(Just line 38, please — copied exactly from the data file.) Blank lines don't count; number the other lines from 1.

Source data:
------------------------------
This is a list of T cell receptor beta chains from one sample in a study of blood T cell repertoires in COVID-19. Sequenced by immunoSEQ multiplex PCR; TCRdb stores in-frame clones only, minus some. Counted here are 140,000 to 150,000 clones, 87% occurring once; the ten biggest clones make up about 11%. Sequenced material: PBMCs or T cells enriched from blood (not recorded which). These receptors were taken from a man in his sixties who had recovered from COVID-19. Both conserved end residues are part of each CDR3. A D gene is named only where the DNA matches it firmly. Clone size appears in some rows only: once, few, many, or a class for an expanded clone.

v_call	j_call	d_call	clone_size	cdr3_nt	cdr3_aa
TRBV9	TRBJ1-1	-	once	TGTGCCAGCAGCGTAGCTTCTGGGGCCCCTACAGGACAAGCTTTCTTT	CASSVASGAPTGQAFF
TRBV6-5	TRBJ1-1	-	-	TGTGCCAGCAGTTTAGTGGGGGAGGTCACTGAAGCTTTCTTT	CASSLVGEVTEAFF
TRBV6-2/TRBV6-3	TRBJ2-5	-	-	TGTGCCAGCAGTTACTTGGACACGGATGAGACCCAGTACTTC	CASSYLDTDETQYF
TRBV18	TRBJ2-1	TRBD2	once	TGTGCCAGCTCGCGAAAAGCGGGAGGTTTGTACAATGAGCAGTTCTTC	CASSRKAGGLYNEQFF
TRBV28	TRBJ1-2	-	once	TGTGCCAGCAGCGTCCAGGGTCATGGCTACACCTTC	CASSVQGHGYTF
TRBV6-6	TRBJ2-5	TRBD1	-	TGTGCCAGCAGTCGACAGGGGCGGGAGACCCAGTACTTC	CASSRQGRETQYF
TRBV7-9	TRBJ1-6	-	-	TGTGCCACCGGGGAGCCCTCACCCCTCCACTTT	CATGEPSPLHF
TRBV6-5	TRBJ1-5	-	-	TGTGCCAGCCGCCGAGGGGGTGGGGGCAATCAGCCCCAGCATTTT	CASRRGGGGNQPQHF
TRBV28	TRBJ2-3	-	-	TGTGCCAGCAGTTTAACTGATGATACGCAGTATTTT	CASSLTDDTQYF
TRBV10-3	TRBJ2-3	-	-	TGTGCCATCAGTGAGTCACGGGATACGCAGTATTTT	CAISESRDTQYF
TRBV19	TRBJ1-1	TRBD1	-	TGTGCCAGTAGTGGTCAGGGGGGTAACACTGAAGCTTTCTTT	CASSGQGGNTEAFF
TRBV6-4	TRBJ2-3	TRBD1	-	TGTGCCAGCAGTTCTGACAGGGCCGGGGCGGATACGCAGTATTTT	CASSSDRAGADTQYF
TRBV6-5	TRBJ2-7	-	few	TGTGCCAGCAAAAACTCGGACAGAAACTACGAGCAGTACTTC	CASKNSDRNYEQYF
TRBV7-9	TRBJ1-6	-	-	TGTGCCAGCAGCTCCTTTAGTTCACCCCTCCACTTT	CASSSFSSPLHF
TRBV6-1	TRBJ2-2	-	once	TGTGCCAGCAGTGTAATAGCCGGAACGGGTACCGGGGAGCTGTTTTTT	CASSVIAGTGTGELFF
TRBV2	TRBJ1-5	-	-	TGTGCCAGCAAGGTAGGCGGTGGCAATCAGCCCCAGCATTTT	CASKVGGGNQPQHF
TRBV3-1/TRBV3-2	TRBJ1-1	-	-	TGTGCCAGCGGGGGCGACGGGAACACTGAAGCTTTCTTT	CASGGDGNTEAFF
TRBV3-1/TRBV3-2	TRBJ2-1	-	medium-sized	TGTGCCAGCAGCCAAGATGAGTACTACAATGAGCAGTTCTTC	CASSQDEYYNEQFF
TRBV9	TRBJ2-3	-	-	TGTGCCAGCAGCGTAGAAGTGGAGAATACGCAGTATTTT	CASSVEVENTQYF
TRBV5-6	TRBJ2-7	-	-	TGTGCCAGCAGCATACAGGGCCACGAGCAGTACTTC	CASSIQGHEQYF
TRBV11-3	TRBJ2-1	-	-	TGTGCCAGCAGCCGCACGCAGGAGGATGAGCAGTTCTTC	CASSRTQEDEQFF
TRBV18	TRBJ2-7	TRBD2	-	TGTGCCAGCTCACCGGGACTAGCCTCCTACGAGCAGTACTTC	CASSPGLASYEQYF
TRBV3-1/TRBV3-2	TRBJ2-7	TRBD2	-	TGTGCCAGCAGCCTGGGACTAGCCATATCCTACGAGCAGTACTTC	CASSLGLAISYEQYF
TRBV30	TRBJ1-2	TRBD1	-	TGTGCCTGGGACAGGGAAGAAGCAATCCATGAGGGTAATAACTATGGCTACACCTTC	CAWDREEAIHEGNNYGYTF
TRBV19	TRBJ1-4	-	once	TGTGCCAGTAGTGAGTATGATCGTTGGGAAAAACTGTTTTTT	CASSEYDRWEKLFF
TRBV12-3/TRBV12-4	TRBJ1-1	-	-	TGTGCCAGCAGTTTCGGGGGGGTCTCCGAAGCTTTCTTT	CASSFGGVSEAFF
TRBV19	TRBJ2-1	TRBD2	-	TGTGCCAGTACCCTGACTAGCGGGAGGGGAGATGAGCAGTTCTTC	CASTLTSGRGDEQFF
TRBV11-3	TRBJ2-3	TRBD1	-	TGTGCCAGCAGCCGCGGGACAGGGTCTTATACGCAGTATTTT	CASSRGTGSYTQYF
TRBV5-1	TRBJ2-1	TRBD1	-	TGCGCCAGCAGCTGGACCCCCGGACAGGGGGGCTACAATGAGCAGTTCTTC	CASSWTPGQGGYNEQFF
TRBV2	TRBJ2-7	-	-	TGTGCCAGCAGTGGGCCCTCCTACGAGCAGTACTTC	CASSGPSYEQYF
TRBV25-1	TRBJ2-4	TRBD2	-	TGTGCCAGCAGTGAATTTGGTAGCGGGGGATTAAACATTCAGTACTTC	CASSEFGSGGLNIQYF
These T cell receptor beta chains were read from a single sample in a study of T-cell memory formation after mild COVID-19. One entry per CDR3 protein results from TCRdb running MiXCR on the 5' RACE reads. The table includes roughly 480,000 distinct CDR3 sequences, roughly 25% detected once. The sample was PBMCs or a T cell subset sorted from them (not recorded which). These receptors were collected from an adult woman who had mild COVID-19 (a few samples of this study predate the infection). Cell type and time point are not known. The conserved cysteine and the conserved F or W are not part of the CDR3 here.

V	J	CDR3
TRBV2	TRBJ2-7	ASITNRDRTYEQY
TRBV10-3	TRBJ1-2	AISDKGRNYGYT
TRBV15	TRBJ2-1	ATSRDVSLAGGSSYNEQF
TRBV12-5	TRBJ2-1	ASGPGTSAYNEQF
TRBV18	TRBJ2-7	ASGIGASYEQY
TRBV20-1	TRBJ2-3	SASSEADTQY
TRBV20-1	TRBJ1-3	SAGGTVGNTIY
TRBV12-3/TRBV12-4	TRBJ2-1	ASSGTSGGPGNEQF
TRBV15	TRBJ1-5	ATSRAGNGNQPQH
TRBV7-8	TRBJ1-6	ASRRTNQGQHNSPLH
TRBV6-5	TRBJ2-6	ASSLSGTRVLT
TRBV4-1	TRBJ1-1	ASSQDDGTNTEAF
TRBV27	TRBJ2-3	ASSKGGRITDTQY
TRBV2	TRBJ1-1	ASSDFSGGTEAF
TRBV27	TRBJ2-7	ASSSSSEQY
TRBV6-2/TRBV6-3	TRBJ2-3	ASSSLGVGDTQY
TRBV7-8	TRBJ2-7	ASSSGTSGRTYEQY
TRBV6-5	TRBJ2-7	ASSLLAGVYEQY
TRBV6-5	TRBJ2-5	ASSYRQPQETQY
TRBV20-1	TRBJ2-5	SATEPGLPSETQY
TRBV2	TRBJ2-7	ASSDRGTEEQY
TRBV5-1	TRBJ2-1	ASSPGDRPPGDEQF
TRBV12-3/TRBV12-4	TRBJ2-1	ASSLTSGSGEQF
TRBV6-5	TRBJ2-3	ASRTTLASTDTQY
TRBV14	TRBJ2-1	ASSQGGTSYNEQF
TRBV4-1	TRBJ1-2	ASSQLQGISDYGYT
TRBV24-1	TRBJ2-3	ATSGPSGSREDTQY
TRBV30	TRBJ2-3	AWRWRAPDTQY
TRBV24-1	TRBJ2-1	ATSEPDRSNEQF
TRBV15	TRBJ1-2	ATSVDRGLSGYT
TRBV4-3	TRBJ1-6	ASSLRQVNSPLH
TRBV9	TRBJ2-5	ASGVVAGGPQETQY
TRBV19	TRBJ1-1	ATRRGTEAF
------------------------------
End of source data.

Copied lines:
TRBV15	TRBJ2-1	ATSRDVSLAGGSSYNEQF